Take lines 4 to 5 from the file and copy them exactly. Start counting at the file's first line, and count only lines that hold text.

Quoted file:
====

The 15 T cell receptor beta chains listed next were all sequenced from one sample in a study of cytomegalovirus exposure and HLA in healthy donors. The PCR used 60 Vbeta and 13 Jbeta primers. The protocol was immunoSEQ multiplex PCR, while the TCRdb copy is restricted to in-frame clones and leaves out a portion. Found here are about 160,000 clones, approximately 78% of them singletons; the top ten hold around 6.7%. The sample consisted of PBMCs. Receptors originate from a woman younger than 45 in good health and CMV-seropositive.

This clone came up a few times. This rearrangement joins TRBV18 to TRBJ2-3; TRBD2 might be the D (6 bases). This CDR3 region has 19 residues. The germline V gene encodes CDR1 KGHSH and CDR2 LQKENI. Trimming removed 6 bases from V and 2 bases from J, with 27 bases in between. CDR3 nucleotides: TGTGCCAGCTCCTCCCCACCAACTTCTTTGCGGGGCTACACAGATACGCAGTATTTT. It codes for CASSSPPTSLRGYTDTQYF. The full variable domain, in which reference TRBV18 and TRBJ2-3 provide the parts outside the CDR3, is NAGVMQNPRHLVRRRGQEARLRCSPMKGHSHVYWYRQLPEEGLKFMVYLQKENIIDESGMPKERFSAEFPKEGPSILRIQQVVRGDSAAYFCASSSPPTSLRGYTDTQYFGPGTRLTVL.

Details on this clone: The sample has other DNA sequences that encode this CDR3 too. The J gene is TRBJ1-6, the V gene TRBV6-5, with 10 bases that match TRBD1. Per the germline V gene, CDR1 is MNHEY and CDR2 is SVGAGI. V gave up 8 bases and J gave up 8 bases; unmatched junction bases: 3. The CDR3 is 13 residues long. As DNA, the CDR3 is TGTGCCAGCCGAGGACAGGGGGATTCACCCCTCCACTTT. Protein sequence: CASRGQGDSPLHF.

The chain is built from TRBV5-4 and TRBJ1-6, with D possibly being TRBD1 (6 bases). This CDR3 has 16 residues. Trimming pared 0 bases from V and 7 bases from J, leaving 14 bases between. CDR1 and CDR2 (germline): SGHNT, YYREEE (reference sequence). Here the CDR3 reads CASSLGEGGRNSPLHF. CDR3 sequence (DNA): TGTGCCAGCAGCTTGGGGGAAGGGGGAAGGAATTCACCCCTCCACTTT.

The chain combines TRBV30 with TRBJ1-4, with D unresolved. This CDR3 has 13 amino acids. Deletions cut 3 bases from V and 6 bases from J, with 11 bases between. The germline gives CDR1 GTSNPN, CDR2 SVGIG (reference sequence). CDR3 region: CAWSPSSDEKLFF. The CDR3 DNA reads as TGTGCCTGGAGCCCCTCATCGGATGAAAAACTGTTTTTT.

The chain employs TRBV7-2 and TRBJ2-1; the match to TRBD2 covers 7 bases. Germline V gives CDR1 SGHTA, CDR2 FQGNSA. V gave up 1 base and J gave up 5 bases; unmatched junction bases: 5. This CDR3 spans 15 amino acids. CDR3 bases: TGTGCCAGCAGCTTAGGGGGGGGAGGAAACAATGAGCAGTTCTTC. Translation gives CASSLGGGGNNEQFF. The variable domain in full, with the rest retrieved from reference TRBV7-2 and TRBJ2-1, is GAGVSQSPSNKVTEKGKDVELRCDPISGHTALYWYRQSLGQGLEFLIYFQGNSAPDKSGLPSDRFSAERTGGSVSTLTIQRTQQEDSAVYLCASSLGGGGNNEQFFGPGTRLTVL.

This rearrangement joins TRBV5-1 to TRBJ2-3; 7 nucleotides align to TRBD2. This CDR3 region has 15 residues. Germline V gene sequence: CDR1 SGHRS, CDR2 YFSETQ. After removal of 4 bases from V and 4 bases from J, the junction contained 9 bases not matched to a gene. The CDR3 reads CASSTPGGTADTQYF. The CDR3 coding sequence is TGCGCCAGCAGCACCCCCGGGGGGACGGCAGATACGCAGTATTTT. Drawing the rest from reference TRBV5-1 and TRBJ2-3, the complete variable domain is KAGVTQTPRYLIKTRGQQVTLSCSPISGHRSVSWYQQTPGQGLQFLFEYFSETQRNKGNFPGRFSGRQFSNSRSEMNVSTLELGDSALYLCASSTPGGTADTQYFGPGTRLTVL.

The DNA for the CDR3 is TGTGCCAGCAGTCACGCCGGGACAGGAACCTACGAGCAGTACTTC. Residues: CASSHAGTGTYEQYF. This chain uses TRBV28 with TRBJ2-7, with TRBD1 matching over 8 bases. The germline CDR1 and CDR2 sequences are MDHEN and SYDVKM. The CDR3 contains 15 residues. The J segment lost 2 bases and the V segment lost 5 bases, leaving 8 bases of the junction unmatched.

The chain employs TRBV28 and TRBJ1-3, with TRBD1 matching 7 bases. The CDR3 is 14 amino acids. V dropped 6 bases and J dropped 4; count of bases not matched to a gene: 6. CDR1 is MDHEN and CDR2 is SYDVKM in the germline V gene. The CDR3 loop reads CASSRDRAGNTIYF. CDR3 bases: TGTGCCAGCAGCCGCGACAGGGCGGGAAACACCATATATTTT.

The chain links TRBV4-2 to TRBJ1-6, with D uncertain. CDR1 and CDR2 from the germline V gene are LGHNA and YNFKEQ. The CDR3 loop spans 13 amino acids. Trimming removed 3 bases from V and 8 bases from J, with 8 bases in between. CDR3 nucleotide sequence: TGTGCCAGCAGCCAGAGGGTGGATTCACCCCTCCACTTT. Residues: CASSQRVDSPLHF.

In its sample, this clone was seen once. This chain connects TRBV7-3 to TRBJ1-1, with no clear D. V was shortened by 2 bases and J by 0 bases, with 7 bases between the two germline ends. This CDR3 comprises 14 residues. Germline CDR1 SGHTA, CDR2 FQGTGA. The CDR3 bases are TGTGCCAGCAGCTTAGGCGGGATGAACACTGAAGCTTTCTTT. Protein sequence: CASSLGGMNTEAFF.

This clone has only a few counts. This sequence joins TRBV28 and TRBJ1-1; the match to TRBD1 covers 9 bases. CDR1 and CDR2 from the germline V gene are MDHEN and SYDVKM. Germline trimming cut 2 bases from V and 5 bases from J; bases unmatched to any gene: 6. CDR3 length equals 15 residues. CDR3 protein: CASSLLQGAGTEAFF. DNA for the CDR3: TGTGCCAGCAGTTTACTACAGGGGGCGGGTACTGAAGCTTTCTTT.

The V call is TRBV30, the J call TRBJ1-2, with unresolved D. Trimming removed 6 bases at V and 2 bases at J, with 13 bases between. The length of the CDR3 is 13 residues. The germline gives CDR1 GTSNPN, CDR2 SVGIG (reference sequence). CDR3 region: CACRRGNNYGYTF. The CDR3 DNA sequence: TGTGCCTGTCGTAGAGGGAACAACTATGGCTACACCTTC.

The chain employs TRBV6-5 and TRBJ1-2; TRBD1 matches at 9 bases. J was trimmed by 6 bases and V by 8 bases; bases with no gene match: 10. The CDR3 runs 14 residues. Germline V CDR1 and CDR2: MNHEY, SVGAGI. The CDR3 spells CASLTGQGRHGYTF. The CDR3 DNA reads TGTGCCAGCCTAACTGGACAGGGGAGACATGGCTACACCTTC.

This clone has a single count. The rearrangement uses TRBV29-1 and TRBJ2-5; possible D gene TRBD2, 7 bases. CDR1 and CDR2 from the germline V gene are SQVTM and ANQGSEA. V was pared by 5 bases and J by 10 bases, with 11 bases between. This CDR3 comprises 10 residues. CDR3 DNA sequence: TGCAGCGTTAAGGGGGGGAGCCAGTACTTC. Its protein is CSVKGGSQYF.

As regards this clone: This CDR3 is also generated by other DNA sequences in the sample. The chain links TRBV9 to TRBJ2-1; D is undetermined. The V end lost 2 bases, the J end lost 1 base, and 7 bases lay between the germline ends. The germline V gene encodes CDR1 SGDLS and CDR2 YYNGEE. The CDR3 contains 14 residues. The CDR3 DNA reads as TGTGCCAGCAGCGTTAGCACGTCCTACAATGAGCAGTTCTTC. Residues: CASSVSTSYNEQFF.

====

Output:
The chain is built from TRBV5-4 and TRBJ1-6, with D possibly being TRBD1 (6 bases). This CDR3 has 16 residues. Trimming pared 0 bases from V and 7 bases from J, leaving 14 bases between. CDR1 and CDR2 (germline): SGHNT, YYREEE (reference sequence). Here the CDR3 reads CASSLGEGGRNSPLHF. CDR3 sequence (DNA): TGTGCCAGCAGCTTGGGGGAAGGGGGAAGGAATTCACCCCTCCACTTT.

The chain combines TRBV30 with TRBJ1-4, with D unresolved. This CDR3 has 13 amino acids. Deletions cut 3 bases from V and 6 bases from J, with 11 bases between. The germline gives CDR1 GTSNPN, CDR2 SVGIG (reference sequence). CDR3 region: CAWSPSSDEKLFF. The CDR3 DNA reads as TGTGCCTGGAGCCCCTCATCGGATGAAAAACTGTTTTTT.